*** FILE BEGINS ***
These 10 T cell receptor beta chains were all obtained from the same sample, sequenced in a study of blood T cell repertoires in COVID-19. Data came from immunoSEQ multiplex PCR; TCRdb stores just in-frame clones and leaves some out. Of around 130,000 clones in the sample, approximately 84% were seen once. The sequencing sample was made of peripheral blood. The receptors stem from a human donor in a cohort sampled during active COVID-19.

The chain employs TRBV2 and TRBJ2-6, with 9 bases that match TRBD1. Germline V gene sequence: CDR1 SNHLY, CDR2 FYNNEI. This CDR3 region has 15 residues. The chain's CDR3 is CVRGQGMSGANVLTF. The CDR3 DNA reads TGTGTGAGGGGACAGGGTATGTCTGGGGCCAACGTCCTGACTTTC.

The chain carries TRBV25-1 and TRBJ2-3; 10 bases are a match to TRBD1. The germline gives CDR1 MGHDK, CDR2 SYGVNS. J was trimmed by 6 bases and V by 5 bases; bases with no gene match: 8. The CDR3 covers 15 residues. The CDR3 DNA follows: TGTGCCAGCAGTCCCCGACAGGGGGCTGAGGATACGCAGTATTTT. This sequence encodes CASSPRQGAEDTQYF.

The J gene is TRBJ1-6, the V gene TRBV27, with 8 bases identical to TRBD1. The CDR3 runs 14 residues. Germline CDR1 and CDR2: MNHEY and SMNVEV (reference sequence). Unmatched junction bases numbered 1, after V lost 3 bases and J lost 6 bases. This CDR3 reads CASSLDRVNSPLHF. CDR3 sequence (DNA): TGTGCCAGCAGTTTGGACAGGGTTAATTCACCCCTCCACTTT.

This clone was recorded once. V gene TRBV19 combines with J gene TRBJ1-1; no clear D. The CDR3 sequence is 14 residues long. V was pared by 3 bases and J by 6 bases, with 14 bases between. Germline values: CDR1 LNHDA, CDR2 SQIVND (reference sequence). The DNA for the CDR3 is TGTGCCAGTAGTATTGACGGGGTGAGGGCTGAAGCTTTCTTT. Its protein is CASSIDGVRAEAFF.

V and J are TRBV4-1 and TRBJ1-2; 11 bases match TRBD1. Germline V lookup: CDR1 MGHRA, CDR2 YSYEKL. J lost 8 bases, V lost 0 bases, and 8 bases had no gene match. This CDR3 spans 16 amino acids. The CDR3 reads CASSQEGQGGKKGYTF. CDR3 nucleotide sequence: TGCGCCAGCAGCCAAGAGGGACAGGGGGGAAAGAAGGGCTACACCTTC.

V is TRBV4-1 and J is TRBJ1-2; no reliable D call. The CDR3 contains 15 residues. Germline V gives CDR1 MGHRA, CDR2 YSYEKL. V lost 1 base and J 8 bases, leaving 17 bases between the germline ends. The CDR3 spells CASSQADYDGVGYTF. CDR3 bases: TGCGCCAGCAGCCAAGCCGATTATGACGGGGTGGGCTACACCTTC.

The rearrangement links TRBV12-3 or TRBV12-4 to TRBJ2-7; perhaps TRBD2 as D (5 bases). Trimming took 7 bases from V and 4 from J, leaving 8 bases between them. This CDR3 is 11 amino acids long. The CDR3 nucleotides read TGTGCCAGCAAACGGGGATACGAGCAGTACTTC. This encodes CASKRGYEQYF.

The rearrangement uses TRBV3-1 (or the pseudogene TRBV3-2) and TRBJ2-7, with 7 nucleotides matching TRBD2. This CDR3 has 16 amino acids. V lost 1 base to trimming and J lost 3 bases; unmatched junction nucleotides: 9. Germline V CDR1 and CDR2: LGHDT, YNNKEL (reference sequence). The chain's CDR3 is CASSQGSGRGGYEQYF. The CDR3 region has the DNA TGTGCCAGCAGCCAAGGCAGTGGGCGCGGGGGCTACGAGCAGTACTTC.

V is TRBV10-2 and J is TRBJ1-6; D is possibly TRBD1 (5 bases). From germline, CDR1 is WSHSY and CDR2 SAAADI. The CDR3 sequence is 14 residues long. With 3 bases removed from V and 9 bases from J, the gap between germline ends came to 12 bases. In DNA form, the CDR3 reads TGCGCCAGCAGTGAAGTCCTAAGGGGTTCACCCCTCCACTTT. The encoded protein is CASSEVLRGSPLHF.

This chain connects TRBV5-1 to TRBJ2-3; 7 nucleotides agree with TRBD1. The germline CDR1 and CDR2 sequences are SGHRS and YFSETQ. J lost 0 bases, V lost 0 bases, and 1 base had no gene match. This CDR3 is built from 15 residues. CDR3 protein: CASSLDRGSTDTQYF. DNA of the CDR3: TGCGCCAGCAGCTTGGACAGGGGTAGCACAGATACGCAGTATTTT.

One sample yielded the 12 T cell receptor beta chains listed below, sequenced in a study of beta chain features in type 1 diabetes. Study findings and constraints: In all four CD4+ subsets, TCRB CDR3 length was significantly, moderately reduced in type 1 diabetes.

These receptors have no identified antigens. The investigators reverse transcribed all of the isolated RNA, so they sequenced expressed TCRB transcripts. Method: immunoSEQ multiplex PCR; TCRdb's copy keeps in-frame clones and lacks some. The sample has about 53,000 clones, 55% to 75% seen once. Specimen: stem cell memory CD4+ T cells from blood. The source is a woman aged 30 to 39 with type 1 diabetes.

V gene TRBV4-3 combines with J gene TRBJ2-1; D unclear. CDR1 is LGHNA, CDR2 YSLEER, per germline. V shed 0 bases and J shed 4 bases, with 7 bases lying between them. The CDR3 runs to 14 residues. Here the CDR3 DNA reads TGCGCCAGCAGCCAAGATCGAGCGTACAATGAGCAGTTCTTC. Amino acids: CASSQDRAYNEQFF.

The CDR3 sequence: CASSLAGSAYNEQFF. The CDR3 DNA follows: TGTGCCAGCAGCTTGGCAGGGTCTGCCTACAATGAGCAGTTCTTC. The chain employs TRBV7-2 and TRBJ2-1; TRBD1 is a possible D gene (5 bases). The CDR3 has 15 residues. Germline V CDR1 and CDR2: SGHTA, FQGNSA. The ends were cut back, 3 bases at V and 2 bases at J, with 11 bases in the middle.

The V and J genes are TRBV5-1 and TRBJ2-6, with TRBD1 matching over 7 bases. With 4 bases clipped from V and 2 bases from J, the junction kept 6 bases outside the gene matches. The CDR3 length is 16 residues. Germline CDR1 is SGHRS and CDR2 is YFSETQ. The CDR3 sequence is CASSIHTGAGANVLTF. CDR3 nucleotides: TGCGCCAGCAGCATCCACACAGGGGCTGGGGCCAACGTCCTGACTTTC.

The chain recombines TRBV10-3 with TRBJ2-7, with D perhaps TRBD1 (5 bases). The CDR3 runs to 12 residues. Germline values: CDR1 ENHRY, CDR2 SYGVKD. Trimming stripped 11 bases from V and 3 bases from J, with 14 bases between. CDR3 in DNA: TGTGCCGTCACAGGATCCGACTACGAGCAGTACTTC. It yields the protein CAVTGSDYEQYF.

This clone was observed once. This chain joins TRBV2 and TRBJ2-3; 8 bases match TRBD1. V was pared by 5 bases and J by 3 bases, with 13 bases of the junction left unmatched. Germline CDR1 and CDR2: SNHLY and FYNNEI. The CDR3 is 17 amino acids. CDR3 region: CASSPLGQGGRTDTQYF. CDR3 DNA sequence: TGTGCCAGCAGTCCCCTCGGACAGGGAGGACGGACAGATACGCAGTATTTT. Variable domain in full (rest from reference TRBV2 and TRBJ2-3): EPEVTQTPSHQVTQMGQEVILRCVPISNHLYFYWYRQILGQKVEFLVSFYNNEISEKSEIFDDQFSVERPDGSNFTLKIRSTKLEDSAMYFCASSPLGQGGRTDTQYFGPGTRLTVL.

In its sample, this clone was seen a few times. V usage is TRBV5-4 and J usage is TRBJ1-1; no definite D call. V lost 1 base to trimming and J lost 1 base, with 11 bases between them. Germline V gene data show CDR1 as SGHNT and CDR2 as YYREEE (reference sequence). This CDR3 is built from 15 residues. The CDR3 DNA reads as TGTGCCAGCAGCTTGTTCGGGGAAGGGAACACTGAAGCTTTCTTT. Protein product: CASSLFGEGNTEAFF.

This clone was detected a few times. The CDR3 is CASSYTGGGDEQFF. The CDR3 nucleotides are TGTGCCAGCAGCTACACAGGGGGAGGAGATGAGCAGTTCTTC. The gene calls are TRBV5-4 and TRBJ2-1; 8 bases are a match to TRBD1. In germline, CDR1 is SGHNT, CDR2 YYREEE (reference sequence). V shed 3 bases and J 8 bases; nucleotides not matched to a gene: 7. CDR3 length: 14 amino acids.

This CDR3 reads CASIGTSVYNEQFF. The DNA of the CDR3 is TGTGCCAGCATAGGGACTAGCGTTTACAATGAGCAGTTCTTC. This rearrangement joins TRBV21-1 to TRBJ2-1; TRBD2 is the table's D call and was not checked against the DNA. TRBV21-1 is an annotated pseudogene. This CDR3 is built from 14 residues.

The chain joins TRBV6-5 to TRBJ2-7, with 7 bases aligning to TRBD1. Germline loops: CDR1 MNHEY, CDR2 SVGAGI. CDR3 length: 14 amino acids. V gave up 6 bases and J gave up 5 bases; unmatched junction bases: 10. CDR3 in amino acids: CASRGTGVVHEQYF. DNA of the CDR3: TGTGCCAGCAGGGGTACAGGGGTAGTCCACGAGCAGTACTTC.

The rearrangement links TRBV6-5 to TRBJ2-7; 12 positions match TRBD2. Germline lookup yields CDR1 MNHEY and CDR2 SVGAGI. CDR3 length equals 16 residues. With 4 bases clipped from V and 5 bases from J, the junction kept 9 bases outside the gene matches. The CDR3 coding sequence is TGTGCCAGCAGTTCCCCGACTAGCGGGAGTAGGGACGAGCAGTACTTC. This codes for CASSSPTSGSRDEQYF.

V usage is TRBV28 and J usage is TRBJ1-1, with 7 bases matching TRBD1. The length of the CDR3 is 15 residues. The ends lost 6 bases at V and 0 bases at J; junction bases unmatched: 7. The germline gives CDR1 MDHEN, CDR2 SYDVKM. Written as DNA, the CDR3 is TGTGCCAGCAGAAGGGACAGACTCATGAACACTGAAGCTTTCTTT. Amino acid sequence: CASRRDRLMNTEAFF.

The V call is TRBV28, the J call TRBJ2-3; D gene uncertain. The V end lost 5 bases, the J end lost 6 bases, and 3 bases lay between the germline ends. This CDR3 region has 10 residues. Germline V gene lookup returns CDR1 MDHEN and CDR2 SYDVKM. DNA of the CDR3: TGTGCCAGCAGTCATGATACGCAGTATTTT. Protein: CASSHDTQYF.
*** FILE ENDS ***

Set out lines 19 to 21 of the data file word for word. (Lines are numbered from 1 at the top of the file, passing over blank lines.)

In its sample, this clone was seen a few times. V usage is TRBV5-4 and J usage is TRBJ1-1; no definite D call. V lost 1 base to trimming and J lost 1 base, with 11 bases between them. Germline V gene data show CDR1 as SGHNT and CDR2 as YYREEE (reference sequence). This CDR3 is built from 15 residues. The CDR3 DNA reads as TGTGCCAGCAGCTTGTTCGGGGAAGGGAACACTGAAGCTTTCTTT. Protein product: CASSLFGEGNTEAFF.

This clone was detected a few times. The CDR3 is CASSYTGGGDEQFF. The CDR3 nucleotides are TGTGCCAGCAGCTACACAGGGGGAGGAGATGAGCAGTTCTTC. The gene calls are TRBV5-4 and TRBJ2-1; 8 bases are a match to TRBD1. In germline, CDR1 is SGHNT, CDR2 YYREEE (reference sequence). V shed 3 bases and J 8 bases; nucleotides not matched to a gene: 7. CDR3 length: 14 amino acids.

This CDR3 reads CASIGTSVYNEQFF. The DNA of the CDR3 is TGTGCCAGCATAGGGACTAGCGTTTACAATGAGCAGTTCTTC. This rearrangement joins TRBV21-1 to TRBJ2-1; TRBD2 is the table's D call and was not checked against the DNA. TRBV21-1 is an annotated pseudogene. This CDR3 is built from 14 residues.